Lee Smith: A Dimestore Education for a Writer

lee smith childLee Smith’s writing has been published for 45 years, starting with what was her college thesis (The Last Day the Dogbushes Bloomed) and running through to the just-released Guests on Earth, but her education as a writer began in her father’s dimestore. Here’s what she told Michael Morris in their author-to-author interview for Southern Living:

As a little child, my job was ‘taking care of the dolls’ at my father’s Ben Franklin dimestore—-where I literally grew up. Not only did I comb their hair and fluff up their frocks, but I also made up long, complicated life stories for them, things that happened to them before they came to the dimestore, things that would happen to them after they left my care. I gave each of them three names: Mary Elizabeth Satterfield, for instance, or Baby Betsy Black.

Upstairs in my father’s office, I got to type on a typewriter, count money, observe the whole floor of the dimestore through the one-way glass window, reveling in my own power—-nobody can see me, but I can see EVERYBODY! I witnessed not only shoplifting, but fights and embraces as well. Thus I learned the position of the omniscient narrator, who sees and records everything, yet is never visible. It was the perfect early education for a fiction writer.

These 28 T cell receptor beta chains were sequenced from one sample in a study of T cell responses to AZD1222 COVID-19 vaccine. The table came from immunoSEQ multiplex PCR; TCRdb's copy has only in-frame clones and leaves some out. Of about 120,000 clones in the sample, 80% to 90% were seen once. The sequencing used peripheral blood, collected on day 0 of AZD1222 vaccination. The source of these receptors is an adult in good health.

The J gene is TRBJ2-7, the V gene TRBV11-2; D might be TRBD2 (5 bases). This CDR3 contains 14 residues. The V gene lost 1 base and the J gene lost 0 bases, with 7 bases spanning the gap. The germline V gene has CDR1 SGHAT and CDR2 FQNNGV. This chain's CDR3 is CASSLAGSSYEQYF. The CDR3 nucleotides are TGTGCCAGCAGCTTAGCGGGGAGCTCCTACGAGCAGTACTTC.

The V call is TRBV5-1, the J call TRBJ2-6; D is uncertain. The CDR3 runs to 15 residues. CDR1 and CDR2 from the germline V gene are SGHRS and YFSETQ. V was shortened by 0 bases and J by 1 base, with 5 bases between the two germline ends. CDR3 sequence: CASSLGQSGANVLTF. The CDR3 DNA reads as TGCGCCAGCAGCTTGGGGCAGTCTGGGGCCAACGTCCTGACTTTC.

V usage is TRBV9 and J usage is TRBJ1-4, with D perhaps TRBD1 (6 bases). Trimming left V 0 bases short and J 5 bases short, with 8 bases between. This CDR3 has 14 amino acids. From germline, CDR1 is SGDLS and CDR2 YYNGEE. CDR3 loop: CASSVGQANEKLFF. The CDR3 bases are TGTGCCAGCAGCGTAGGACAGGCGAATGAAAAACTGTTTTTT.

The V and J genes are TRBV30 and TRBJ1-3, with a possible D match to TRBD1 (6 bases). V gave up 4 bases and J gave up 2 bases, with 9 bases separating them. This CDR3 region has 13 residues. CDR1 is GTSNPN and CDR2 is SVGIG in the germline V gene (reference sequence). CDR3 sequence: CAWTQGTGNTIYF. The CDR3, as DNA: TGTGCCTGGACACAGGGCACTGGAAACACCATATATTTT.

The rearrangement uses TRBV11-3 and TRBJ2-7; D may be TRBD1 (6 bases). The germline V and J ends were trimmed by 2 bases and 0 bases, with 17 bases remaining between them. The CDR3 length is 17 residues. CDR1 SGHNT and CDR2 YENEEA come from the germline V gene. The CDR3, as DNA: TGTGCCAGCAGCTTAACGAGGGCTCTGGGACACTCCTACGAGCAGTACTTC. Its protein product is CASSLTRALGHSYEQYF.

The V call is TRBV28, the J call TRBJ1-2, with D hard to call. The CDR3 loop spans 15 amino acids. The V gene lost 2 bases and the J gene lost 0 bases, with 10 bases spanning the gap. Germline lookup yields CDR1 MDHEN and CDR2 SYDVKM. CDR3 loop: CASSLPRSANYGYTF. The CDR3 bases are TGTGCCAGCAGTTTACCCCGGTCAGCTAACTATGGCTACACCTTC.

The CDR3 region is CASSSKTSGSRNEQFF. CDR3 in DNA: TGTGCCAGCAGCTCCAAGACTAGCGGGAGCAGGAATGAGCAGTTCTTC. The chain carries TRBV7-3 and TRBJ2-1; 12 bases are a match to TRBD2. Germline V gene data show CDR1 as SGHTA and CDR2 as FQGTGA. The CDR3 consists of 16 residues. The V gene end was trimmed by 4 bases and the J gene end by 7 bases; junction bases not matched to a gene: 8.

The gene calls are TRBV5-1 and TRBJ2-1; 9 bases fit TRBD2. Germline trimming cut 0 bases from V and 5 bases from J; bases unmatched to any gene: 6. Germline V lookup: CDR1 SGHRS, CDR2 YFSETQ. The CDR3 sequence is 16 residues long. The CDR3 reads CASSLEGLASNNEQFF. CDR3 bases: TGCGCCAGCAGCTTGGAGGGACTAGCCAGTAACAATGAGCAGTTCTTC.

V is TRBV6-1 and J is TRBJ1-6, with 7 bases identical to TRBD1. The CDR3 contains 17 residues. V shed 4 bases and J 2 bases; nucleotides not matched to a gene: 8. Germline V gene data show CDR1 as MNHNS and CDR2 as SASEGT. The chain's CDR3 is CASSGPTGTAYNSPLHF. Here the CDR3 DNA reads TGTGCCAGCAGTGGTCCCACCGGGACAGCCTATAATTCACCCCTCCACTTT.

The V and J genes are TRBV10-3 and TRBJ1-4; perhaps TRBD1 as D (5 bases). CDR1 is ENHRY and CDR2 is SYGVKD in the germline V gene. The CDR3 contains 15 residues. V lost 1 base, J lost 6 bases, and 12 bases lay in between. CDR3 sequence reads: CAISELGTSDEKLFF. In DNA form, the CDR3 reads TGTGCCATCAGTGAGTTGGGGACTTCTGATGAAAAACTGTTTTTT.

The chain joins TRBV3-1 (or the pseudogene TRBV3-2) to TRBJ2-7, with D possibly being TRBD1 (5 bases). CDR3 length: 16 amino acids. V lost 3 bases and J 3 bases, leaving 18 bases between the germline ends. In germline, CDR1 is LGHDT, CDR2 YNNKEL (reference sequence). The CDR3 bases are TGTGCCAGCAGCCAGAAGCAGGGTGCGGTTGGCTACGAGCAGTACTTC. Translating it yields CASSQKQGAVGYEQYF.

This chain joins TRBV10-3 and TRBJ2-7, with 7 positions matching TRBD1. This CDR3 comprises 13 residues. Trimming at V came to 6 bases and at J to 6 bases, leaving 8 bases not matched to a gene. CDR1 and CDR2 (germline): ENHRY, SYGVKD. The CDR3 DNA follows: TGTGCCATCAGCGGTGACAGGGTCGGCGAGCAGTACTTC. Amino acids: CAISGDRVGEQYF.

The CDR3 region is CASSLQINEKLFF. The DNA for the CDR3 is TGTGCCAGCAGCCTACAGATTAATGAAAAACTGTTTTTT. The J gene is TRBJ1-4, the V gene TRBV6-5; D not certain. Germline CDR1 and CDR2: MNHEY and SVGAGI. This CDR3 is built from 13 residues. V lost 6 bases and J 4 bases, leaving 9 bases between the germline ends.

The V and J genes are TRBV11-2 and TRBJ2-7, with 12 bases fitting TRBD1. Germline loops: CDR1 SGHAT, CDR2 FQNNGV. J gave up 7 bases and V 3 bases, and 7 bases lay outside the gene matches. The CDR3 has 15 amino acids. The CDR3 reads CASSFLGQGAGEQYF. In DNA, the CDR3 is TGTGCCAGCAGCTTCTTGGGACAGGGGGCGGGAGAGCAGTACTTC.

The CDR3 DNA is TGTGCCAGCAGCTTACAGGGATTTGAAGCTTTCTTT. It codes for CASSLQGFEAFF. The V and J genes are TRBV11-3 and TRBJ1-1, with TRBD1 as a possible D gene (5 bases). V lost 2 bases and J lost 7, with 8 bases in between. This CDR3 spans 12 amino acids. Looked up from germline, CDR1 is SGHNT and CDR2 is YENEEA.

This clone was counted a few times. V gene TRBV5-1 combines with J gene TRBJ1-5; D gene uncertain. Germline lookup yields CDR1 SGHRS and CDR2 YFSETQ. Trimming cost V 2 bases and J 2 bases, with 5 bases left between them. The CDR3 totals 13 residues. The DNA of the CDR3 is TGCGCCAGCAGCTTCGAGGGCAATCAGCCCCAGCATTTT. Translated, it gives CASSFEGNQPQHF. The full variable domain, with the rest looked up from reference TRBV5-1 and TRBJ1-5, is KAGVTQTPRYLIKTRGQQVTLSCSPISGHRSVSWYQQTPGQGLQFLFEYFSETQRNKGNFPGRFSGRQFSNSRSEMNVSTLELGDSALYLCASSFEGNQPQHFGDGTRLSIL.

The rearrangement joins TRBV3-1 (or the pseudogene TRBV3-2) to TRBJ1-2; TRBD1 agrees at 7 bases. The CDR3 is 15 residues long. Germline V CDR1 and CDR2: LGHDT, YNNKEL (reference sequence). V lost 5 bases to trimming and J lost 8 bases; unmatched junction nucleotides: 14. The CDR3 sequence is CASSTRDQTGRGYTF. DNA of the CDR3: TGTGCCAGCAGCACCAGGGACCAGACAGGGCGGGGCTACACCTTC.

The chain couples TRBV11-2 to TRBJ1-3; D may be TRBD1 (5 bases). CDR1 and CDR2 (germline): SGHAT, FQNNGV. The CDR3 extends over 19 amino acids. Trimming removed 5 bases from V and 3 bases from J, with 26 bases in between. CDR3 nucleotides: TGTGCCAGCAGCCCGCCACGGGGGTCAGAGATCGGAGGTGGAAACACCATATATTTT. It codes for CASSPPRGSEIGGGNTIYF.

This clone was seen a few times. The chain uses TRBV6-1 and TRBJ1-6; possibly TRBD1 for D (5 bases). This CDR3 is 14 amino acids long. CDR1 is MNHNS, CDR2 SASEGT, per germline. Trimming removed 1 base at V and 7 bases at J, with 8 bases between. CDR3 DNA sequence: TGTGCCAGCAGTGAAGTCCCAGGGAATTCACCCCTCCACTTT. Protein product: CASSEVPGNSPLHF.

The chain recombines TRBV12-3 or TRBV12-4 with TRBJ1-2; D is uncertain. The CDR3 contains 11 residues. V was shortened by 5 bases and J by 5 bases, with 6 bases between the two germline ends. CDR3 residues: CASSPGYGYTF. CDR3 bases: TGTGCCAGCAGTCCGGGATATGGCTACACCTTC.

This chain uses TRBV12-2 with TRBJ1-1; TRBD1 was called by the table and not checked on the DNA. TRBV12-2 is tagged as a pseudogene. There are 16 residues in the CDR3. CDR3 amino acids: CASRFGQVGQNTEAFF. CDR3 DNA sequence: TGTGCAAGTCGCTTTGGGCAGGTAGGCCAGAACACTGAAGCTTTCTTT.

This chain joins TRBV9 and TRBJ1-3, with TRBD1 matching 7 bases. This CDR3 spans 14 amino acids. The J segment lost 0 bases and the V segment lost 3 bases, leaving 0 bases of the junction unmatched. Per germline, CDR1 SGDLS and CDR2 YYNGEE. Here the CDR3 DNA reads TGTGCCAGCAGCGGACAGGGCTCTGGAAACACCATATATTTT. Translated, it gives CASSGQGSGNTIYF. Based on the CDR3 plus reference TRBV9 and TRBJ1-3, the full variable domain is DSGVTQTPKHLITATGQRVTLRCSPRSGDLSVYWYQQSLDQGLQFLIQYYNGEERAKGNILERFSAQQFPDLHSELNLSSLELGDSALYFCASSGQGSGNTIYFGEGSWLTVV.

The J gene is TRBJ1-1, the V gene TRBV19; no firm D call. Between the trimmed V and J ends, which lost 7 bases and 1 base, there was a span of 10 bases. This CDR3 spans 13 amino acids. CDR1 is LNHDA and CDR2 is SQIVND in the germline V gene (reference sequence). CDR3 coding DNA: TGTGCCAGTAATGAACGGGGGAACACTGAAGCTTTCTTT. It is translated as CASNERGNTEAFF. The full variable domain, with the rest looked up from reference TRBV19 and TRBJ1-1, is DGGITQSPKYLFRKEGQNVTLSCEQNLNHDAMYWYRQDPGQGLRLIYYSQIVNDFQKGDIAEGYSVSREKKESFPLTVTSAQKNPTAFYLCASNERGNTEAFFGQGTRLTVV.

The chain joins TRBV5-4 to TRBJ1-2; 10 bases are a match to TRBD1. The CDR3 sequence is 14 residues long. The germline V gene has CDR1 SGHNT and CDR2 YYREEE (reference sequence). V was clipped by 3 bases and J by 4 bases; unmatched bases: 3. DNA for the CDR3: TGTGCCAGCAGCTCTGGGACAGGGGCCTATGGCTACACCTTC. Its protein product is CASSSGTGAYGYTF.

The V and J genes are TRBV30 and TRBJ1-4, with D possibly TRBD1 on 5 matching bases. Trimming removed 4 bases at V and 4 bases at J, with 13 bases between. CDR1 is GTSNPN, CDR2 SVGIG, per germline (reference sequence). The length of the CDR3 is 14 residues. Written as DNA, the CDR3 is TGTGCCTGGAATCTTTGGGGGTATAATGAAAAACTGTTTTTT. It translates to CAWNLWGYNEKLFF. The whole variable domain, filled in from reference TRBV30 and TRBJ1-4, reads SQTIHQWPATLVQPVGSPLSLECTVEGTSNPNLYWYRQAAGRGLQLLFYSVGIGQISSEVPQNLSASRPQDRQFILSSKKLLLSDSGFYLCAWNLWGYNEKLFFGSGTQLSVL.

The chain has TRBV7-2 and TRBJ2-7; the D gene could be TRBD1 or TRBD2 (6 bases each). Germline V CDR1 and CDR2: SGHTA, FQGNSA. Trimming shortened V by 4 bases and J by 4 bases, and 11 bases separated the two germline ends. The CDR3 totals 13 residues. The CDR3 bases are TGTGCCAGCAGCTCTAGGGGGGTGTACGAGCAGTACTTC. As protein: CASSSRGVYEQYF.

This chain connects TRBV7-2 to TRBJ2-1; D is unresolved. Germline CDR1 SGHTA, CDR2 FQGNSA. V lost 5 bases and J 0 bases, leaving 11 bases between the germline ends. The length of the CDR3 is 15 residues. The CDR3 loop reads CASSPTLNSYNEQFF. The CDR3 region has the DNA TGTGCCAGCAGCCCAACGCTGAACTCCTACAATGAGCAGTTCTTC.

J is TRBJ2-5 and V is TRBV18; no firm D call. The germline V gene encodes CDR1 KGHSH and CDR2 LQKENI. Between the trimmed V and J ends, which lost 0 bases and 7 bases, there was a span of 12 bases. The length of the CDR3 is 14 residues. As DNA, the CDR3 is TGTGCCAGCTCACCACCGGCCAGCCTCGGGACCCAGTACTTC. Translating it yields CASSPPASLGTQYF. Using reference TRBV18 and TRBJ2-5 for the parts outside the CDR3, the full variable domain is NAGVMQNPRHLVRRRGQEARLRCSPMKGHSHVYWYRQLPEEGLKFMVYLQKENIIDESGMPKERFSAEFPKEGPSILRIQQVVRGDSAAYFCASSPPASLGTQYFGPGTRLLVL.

Click here to read the rest of their conversation.

 

 

 

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January 6, 2014
12:42 pm
Patricia says...

I’m a Dolly Parton fan too. I remember watching her on the Porter Waggoner show. It aired Saturdays in Arkansas. I still like her earthy Bluegrass recordings best. I didn’t know she promotes literacy but I do now.

I wonder how common it is that writers somehow find a perch for viewing life distantly all the way back to childhood? I sought out such hiding places too and now I’m fascinated by your story. Thanks for your candor.

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